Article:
Eilean Donan Castle, Scotland
Eilean Donan Castle currently holds the honour of being the most photographed (and Instagrammed) location in Scotland! But aside from its popularity on the screen, Eilean Donan Castle is a pretty incredible – and formidable – place. This medieval fortress is located on a small tidal island (most photos show it at high tide for maximum photogenic prowess but here it is at low tide). In fact, “Eilean” means “island” in Scots Gallic, and Donan refers to a martyred Celtic saint – the name might mean that there was a small monastic settlement in the spot in early Christian times, but that is unproven. Strategically located at a place where three sea lochs meet (Loch Duich, Loch Long and Loch Alsh), Eilean Donan was erected in the 13th century by Clan Mackenzie, one of the major players in the constant power struggle amongst the Highland clans. The castle stood intact until the early 1700s when the Mackenzie’s got involved in the infamous Jacobite Rebellions (a series of uprisings between 1688 and 1746 to return Catholic King James to the throne) and the castle was attacked and partially destroyed before being reconstructed in the 20th century. The castle started with just an enciente or fortified wall surrounding the island, perfect for guarding against Norse attacks. It later became property of the Mackenzie clan, even supposedly sheltering Robert the Bruce. The exterior wall was reduced in order to make more defensive structures, and a triangular courtyard or “horn” was added to increase the island’s defensiveness. Today the castle is rebuilt on the same groundwork as the medieval castle, though the details vary from the original. That said, it is one of Scotland’s most amazing and iconic locations!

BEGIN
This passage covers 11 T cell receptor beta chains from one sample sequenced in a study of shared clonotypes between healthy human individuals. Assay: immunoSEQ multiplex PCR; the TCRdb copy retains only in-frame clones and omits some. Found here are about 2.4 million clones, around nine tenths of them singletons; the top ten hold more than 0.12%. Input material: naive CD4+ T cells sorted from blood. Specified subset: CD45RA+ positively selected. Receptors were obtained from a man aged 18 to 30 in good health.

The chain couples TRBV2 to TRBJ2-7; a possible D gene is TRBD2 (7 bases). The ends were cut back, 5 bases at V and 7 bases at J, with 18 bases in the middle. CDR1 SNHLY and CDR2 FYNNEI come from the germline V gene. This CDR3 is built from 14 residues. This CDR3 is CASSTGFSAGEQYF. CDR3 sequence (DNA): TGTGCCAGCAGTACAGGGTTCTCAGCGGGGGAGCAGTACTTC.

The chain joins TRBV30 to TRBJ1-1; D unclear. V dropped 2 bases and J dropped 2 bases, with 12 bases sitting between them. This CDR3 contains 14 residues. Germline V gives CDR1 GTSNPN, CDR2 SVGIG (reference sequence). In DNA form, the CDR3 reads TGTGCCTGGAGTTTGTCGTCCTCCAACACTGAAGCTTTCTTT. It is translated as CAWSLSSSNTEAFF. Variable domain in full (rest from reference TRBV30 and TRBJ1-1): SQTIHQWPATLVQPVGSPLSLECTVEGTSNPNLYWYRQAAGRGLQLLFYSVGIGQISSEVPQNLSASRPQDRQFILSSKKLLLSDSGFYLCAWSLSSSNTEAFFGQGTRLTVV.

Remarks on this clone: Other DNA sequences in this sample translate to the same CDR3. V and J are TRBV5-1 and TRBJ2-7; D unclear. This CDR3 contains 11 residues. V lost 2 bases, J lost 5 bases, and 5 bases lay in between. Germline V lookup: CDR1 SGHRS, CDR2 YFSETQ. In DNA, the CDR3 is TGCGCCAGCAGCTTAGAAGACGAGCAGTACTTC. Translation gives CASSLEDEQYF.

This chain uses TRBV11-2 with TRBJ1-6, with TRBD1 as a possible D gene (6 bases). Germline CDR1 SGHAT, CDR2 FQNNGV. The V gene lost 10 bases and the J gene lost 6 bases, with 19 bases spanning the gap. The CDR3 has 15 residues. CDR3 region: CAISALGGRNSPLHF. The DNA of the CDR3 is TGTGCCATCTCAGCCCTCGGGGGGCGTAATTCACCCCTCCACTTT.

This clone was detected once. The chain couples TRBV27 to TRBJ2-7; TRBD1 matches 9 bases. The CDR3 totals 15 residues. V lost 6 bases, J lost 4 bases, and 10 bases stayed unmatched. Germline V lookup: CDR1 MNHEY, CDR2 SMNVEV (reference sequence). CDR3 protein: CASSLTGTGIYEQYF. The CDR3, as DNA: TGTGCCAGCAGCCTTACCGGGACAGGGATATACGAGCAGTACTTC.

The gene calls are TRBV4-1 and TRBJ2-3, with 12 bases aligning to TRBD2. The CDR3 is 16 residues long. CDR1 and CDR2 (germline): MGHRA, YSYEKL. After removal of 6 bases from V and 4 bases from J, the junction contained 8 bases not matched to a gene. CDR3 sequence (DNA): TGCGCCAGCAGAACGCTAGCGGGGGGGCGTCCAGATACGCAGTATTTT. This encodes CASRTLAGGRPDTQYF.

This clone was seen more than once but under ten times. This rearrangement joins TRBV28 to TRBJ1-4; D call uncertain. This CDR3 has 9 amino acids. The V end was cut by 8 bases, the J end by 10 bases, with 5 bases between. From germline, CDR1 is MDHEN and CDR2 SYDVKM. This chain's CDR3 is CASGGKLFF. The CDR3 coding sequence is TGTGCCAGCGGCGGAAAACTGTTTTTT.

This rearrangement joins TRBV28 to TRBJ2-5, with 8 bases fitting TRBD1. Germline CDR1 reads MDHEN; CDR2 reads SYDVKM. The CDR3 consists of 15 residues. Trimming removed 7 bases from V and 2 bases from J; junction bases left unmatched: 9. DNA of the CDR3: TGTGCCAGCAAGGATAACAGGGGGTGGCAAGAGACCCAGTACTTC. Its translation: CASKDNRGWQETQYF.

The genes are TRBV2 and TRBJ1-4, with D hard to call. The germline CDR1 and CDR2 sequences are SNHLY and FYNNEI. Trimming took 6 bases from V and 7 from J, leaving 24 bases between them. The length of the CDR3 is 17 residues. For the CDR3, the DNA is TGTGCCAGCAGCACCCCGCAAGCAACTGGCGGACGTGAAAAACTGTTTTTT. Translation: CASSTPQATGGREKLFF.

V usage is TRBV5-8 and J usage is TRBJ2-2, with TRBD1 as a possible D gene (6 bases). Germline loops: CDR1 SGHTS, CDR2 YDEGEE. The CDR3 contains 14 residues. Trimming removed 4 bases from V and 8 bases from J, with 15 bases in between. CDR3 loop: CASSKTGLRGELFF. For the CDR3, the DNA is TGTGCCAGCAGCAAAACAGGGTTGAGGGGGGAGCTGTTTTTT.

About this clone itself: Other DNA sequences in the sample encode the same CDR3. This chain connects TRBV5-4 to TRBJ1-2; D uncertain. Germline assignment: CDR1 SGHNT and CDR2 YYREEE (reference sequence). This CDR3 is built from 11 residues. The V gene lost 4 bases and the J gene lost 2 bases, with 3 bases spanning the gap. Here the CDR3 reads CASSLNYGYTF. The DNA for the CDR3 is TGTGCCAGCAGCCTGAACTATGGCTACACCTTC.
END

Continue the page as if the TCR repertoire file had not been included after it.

Pro tip: From the castle, wander across the road to the wee village of Dornie. The castle makes for a good stop between Inverness and the Isle of Skye.
Other Scottish Locations